Rail fares have been a sore point for passengers for some time. This is exacerbated at the turn of the year when the annual regulated fare changes are brought into effect. The fare increases, which arguably cause the most dissatisfaction for passengers, raise questions around who determines fare changes and whether there is any prospect of them being frozen or even reduced?Jump to full report >>
It is the train operators that control individual rail fare changes, but for certain categories of fares they are constrained by regulation, which prohibits increases beyond inflation each year.
Train operators can and do reduce individual fares. A typical case is the Advanced Fare, which provides a considerable discount to travel during quieter periods and with limited flexibility. But fares on the National Rail network, at least since 2004, have not been reduced or frozen across the board, or even for a single operator. Overall fare levels have increased off the back of rising industry costs and successive government policies to shift the burden of paying for the railways away from the taxpayer to the passenger.
A fares freeze or reduction will almost certainly not happen anytime soon. The costs are likely to be too prohibitive to government for this to occur, meaning the annual regulated fare increases are set to continue for some time yet.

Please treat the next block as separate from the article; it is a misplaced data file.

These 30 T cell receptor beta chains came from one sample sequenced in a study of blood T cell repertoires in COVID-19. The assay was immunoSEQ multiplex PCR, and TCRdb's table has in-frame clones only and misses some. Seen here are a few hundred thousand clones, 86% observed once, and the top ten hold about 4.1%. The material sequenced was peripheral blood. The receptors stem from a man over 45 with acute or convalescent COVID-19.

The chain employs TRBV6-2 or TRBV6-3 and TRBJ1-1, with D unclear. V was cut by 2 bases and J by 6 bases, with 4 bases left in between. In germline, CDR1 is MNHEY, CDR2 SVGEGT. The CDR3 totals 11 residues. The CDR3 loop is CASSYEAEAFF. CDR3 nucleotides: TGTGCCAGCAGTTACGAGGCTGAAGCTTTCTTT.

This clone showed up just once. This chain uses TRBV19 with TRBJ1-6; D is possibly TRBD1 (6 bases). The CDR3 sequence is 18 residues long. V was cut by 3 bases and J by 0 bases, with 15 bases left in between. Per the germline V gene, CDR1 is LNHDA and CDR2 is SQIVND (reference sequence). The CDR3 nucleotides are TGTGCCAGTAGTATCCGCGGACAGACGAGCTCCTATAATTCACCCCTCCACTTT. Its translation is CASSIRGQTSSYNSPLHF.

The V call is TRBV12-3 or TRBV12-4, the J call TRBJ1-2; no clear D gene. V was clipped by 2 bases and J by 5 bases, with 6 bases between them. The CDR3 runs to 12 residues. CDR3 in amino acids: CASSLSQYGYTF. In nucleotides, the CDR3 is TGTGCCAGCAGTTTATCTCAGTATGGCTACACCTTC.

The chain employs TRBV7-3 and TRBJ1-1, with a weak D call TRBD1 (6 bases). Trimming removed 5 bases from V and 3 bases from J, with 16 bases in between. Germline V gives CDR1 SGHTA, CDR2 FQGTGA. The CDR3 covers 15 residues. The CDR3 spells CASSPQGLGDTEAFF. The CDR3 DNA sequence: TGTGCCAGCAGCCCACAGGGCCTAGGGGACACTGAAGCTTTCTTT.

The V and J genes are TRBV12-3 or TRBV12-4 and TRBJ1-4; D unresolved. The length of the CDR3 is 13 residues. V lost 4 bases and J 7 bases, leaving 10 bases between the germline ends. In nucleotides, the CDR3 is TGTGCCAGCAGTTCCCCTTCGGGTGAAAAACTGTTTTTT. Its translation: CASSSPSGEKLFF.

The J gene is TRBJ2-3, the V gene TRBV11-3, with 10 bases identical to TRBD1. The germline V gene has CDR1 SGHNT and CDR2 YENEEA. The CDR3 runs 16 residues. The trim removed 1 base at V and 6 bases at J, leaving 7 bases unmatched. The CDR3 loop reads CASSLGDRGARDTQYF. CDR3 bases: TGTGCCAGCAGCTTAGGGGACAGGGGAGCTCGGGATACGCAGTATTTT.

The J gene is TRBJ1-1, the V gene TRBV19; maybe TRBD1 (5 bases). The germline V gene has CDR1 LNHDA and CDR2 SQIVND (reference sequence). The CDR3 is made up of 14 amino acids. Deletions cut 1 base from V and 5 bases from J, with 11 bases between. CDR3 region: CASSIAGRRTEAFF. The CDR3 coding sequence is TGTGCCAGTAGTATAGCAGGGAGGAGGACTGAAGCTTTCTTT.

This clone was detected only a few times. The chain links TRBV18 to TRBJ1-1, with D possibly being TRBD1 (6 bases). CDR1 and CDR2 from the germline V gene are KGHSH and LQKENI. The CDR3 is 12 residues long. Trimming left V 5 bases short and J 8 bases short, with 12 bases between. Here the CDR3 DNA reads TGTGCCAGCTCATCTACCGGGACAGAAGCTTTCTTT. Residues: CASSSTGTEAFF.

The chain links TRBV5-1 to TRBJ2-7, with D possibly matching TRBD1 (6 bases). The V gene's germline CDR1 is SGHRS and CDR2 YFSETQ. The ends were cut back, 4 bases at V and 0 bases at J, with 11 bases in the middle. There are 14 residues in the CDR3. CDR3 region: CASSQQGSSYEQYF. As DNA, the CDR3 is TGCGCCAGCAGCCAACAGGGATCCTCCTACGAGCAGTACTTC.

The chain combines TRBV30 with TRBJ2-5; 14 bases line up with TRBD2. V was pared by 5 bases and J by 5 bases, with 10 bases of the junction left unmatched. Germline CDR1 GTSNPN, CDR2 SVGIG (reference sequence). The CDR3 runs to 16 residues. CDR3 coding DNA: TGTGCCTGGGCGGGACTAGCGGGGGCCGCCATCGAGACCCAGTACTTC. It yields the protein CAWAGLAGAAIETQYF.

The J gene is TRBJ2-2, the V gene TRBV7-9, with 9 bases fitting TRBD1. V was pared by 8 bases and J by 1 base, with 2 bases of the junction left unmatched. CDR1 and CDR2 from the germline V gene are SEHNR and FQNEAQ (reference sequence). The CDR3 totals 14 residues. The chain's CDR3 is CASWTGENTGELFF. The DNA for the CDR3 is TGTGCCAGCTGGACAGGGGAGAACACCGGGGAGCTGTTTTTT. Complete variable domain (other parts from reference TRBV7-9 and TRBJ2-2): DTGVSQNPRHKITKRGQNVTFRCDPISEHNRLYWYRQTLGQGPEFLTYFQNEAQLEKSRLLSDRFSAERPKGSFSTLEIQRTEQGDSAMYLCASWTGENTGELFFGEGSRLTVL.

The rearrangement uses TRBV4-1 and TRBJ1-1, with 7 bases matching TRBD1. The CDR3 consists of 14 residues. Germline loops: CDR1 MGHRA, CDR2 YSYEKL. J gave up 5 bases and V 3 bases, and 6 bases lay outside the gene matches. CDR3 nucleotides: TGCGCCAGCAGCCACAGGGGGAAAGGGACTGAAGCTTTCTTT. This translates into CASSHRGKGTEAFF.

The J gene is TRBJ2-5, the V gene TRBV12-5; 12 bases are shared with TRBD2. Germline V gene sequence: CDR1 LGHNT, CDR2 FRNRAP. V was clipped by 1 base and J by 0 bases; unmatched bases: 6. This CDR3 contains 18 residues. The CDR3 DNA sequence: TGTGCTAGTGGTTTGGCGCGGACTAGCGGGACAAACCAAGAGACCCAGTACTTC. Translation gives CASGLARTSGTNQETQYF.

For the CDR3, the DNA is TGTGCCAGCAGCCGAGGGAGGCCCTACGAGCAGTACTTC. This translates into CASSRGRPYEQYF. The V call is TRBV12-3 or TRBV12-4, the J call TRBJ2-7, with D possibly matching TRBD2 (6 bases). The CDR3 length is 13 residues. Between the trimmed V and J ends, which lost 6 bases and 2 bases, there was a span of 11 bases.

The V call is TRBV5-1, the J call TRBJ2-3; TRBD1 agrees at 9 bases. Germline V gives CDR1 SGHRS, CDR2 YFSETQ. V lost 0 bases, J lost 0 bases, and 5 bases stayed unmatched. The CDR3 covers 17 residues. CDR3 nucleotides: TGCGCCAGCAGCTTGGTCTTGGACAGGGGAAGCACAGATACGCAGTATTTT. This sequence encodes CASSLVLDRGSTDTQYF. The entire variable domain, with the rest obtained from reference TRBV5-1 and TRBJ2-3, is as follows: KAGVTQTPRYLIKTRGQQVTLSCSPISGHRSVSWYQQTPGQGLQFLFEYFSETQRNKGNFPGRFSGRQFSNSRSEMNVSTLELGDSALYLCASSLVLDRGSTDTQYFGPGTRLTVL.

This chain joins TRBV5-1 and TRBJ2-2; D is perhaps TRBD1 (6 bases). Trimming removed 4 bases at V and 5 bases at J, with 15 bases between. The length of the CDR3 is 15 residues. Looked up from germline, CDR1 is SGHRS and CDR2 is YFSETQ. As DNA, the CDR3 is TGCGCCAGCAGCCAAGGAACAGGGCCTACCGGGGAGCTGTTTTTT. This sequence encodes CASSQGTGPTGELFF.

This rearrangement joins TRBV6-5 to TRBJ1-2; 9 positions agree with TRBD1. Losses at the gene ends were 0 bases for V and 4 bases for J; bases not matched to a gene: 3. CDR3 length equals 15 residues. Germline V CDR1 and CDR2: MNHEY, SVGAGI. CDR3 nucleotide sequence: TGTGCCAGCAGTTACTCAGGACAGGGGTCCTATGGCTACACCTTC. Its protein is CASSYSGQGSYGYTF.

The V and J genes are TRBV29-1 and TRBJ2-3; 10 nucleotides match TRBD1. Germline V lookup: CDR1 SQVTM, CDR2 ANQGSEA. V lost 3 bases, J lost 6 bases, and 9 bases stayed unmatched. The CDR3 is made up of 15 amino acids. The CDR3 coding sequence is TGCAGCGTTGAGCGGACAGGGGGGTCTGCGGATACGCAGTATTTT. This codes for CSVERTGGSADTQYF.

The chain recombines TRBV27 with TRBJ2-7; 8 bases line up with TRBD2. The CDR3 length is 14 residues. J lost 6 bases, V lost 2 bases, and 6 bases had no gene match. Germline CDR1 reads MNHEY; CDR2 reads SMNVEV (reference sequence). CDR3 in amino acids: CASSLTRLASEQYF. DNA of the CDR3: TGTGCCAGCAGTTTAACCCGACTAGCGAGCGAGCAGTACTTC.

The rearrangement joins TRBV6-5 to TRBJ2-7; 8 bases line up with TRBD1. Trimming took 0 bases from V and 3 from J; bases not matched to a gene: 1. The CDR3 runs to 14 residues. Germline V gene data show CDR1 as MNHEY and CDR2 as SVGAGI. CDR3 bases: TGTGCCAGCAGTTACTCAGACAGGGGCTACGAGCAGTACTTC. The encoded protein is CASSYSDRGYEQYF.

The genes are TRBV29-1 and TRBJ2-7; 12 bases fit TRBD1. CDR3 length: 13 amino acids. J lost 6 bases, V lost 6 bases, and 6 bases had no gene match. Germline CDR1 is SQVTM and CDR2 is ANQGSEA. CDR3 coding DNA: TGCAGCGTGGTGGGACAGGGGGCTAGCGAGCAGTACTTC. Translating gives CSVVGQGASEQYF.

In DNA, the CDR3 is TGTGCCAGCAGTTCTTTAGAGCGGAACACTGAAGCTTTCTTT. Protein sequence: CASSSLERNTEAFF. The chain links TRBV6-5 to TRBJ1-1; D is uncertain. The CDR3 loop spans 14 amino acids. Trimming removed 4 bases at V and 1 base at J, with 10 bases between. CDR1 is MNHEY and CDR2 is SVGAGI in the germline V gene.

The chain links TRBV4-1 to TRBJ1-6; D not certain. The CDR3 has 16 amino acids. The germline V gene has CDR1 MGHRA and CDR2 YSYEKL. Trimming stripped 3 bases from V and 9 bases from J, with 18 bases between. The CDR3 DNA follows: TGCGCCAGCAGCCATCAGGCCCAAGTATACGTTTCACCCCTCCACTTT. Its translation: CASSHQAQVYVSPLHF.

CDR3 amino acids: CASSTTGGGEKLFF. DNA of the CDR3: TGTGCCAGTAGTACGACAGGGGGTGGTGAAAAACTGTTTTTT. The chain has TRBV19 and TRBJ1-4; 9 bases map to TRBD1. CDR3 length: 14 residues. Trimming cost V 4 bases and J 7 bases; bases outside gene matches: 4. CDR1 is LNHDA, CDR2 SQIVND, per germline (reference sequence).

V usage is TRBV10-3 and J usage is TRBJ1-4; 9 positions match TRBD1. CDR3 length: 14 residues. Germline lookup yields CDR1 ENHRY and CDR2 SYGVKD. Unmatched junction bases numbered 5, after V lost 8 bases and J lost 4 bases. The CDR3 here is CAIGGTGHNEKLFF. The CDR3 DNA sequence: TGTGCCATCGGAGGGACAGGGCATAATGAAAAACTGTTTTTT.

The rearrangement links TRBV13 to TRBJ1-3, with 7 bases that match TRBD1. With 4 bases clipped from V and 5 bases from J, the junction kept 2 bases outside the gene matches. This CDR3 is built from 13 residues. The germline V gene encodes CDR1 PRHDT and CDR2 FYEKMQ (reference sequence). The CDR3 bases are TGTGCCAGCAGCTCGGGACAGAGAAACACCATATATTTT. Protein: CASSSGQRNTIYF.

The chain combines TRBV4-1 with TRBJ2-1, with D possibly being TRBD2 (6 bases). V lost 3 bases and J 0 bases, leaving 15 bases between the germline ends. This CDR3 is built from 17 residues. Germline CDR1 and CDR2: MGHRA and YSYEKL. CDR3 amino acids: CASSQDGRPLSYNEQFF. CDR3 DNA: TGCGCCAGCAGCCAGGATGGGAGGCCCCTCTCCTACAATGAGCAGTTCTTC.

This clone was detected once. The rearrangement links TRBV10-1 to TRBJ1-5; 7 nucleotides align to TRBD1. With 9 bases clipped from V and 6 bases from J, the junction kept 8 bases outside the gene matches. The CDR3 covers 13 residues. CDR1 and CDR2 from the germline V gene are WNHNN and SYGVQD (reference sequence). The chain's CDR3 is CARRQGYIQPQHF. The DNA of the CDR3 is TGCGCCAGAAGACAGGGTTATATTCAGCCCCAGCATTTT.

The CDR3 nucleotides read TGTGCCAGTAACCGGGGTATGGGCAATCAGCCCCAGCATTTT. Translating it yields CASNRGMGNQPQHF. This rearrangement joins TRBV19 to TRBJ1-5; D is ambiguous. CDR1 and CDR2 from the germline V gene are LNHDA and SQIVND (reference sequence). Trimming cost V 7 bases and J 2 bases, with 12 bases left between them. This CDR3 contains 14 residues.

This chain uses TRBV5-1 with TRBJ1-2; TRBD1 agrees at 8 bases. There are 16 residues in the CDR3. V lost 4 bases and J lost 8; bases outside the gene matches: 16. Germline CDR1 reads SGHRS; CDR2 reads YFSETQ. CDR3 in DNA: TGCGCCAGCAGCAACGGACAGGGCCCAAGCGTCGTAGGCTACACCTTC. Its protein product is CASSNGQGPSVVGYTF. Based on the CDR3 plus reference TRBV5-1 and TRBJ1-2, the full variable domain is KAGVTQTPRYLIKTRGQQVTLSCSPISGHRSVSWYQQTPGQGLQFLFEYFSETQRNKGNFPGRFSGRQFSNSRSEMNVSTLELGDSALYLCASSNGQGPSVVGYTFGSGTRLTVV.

Given this, much of the discussion around reform is focussed on improving the system to make fares and ticketing simpler, easier and more transparent for passengers.
Several governments have attempted to institute change in these areas since privatisation. While some positive changes have been delivered for passengers, including new ticketing technologies and an improved process of buying tickets, the overall system remains largely as it was.
As a result, the same passenger frustrations remain and the case for reform is still strong. The Rail Delivery Group believe that “maintaining the status quo is not an option” and have proposed what they describe as “root-and-branch reform” of the current system.
However, the obstacles that prevented widespread reform in the past – namely the cost to government, the complexity of the regulations and the political palatability of reform – remain largely as they were. It is not clear whether these can be easily overcome. In any case, widespread changes will take several years to implement.
In addition to providing an overview of the current fares and ticketing framework, this paper provides an extensive discussion of these issues, what action has been proposed since privatisation and what proposals have been formally implemented.
A statistical overview of rail fare changes since privatisation can be found in HC Library briefing paper Railways: fares statistics.
Information on other rail-related matters can be found on the Railways Topical Page of the Parliament website.
Commons Briefing papers CBP-8552
Author: Andrew Haylen